Poetry Friday: “The Grackles”

Poetry Friday Grackles Poem BigHere is a poem that silently enacts a conversion.  The poem starts off with a string of scornful terms for the speaker’s new neighbors, culminating in the almost mean pun on their child’s “grin” as “grim.” But right after this, the speaker begins to soften her terms: she notices a “warmth” in this noisy, dirty, low-class family. Then by the start of the fourth stanza, a switch in point of view has occurred: the speaker sees herself through their eyes. So when the poem’s title image enters (in the inner-rhymed “racket grackles”), the poet intentionally leaves ambiguous whether it’s the speaker or the previously demeaned family who are the bullying grackles. Whoever they are becomes irrelevant, though, in the poem’s closing lines, which focus on the birds themselves. As the sunlight strikes them, the speaker’s previously negative terms for them turn glowingly positive: “they’ve got the spectrum’s full iridescent gleam.” The poem is ultimately suggesting here that whomever or whatever we demean will—when seen in a new light— shine with this richly full gleam.

—Peggy Rosenthal


The Grackles by Betsy Sholl

Down the block, our new neighbors, not unlike
the old, could be named the Grackles, given
the way everything they have is loud: cars,
children, stereos, parties. It all spills out
into the street—broken bikes, pizza boxes,
a nasty looking dog with nothing to restrain it

but the owner’s curse. Giving the mutt wide berth,
stepping around a rusty bike rim, I glance
at the weary-looking man, the angry woman,
sullen teen, younger girl with a smudged grin.
Grim, it seems. But there’s a warmth here, too,
the father teaching his son to make the car

loud by tweaking something on the exhaust,
as the mother spit-washes the baby’s face,
laughs through smoke and sunken eyes
at her barefoot daughter’s new skip rope trick.
When the son grabs the dog’s collar—sorry
the stupid pooch frightened me—I watch him

slowly size up my jog-reddened face,
amused disdain on his for the type I am,
flitting around the block in ragged sweats
as if life’s a matter of tips from slick
magazines. Such a racket grackles make,
like castanets, scolding the song birds

they’ve chased up into the trees, giving them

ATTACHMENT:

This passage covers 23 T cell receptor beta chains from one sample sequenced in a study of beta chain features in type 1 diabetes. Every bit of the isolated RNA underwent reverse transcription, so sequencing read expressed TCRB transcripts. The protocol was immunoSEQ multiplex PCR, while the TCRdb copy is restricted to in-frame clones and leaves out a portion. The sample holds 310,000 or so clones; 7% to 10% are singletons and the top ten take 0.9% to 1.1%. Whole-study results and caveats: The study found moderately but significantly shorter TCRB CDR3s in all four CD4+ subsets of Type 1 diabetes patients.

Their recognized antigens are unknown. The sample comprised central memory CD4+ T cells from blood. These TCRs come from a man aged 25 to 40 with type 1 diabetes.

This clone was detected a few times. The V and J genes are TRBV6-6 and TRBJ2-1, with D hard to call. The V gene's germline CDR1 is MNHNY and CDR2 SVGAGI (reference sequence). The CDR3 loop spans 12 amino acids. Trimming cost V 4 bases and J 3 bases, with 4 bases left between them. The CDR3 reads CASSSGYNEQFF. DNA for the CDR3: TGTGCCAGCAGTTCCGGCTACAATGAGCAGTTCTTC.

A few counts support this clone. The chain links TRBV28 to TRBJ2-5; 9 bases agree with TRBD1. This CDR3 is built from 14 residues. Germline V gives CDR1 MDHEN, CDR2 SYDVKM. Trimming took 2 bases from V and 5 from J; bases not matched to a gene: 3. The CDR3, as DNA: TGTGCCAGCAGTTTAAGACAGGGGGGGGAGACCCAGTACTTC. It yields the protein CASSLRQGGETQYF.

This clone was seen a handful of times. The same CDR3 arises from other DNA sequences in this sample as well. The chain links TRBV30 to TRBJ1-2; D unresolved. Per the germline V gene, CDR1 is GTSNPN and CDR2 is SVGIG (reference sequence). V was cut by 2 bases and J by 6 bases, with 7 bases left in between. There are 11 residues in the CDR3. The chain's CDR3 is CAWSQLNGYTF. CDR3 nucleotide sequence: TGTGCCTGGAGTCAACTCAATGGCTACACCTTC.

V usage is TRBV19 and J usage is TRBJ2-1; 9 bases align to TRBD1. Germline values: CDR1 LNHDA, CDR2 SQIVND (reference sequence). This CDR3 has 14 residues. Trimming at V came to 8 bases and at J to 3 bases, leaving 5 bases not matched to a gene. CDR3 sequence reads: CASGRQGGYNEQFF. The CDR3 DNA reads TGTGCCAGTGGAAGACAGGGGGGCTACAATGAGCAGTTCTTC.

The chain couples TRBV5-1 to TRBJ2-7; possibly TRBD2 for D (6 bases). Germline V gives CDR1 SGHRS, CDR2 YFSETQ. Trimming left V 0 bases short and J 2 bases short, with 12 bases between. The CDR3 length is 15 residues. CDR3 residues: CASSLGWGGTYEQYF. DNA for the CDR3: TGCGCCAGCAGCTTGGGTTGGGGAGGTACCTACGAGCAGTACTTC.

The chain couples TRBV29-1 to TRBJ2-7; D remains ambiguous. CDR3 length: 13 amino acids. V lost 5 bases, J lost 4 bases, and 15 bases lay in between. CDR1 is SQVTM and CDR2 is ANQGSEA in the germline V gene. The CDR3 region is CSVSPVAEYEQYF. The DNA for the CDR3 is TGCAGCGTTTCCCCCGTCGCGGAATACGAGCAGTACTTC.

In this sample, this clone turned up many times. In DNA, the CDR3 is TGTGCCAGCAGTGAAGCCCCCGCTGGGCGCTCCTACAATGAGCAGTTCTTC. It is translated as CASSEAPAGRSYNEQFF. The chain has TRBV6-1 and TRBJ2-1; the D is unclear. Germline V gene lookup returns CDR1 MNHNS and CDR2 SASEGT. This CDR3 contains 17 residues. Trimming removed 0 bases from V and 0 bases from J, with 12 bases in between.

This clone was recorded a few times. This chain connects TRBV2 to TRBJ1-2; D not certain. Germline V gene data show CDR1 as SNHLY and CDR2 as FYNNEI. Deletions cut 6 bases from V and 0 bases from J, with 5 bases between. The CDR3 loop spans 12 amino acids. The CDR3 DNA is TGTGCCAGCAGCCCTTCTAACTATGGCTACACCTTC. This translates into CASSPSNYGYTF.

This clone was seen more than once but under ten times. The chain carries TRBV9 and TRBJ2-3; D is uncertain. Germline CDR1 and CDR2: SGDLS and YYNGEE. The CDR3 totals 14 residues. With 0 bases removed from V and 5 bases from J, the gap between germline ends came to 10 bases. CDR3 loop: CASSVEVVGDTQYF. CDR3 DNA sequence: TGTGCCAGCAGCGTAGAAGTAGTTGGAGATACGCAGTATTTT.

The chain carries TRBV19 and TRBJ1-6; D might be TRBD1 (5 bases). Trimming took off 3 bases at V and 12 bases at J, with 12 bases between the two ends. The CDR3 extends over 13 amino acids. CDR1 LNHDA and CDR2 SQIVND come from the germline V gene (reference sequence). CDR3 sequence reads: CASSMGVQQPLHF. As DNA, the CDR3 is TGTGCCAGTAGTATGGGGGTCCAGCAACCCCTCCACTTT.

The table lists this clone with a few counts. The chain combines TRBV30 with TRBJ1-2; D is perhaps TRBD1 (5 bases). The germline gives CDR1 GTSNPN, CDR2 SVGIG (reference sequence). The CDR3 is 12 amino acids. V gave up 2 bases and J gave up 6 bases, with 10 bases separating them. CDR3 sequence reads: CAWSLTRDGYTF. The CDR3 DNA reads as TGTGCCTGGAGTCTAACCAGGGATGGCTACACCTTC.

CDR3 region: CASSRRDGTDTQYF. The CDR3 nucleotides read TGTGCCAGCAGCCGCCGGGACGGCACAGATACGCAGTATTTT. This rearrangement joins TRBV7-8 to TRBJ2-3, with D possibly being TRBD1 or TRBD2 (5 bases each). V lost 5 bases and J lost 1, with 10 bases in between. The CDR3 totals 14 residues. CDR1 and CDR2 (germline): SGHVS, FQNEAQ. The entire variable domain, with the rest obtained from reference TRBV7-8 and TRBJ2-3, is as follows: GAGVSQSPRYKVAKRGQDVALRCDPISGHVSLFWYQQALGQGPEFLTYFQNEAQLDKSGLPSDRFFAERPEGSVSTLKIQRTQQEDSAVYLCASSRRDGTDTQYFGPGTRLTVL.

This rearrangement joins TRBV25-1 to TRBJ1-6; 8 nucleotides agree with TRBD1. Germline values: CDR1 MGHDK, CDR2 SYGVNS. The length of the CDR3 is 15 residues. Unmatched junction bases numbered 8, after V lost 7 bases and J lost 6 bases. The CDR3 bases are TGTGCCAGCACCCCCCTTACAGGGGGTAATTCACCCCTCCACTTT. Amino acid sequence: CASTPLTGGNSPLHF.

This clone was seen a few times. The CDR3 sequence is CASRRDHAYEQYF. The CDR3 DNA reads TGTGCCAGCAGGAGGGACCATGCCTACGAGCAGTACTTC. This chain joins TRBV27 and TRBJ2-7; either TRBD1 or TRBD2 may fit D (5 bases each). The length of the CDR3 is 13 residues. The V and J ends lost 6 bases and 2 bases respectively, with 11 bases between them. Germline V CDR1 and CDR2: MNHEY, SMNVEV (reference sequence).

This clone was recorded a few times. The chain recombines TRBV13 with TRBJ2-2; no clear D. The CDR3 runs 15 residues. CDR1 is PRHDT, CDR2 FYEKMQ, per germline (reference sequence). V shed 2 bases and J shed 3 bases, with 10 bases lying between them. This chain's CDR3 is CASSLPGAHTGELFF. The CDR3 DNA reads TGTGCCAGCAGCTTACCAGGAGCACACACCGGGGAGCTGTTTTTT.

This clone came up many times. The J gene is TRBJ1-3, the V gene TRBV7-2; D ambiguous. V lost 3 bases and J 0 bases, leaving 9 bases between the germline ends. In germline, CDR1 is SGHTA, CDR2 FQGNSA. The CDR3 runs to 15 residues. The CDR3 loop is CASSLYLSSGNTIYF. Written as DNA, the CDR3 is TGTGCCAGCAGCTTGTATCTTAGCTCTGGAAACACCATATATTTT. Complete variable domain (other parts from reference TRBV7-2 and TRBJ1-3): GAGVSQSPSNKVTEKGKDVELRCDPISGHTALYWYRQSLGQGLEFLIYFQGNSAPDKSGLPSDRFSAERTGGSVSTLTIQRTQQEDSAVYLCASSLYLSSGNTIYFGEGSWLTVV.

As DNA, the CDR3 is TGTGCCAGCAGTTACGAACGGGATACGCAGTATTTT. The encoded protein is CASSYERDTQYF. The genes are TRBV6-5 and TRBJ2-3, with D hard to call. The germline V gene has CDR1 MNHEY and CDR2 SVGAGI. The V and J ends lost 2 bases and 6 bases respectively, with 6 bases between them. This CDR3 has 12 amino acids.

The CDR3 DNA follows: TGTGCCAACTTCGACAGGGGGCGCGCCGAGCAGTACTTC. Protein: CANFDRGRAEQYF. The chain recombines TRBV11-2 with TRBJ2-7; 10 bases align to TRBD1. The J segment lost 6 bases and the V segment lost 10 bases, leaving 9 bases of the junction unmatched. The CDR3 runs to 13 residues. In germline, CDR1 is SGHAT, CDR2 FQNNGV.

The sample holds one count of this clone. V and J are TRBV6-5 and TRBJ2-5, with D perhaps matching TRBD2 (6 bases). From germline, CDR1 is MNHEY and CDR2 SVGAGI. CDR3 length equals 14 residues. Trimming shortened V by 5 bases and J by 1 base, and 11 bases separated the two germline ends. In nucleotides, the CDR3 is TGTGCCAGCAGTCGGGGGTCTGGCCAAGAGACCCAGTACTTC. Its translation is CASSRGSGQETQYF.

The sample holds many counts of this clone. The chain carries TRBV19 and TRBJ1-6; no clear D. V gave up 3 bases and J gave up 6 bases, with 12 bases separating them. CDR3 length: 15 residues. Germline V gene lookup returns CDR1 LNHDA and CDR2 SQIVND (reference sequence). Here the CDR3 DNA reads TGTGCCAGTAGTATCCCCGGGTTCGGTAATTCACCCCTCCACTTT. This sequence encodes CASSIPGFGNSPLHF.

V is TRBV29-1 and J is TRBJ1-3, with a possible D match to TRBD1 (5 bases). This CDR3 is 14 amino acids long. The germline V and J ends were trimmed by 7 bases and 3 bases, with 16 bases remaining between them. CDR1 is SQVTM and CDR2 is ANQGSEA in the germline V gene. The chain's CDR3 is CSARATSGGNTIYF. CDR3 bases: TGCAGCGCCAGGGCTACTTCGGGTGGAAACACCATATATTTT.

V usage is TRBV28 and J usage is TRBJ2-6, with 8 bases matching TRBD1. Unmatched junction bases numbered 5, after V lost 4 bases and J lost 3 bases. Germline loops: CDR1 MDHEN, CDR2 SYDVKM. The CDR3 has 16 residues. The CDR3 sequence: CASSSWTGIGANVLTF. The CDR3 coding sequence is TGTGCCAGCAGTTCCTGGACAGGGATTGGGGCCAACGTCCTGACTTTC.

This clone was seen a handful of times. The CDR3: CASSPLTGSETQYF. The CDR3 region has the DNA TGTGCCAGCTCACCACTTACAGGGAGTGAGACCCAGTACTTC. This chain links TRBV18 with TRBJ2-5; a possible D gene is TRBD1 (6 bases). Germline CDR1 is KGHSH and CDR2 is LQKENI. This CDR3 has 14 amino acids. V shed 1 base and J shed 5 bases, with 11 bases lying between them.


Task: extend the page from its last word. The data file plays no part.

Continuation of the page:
flack for not even trying to bully back. Now
the sun flashes on them its brightest beam,
so it’s clear from light’s point of view,
however drab they may look in the shade
they’ve got the spectrum’s full iridescent gleam.

 

Betsy Sholl’s most recent book of poems is Otherwise Unseeable (Wisconsin). She teaches in the MFA program of Vermont College of Fine Arts and was poet laureate of Maine from 2006 to 2011.

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Dancing on the Way to Prison

By John Bryant

Worshipping HandsI’m standing in a circle with thirty singing and swaying old men and we hold each other’s hands because of our Lord and Savior Jesus Christ and signal the presence of His Spirit by fluttering our fingers during certain parts of the song, the fluttering strange at first and then completely appropriate and satisfying.

There is an old man in front of me with wide forehead and dark eyes and he is bald and tall and strong and he is dancing. He shakes his hips and leaps on one leg and then the other in those impossible khaki shorts he wears in winter, and he looks like he would’ve been a murderer or bouncer or head of a biker gang if he’d not been made a perfect child and clown by the Holy Spirit.

We release hands and begin another song, and these strong old men fold their hands behind their backs like little children holding flowers for girls and they put their voices into the middle of the circle where the song gathers like a creature rising out from fire and for all their gruff, worn appearance the singing is impossibly loud, sincere, and generous. [Read more…]

Your Ideal Church

Country Church croppedI don’t mean to brag, but I attend your ideal church.

If you’re a millennial or a 30-something interested in social justice and dissatisfied with your tradition, your suburban congregation, or your mega-church, and feeling a bit None-ish, then I have the church for you.

What’s on your list of descriptors for the perfect congregation, you social justice-y-leaning, about-to-give-up-on-church looker?

Local community oriented?

Guess, what? I walk to church. And we are hyper-community oriented; we are an intentional community. I think you might like that we’re a little bit radical. We actually live on the same property together!

Authentic?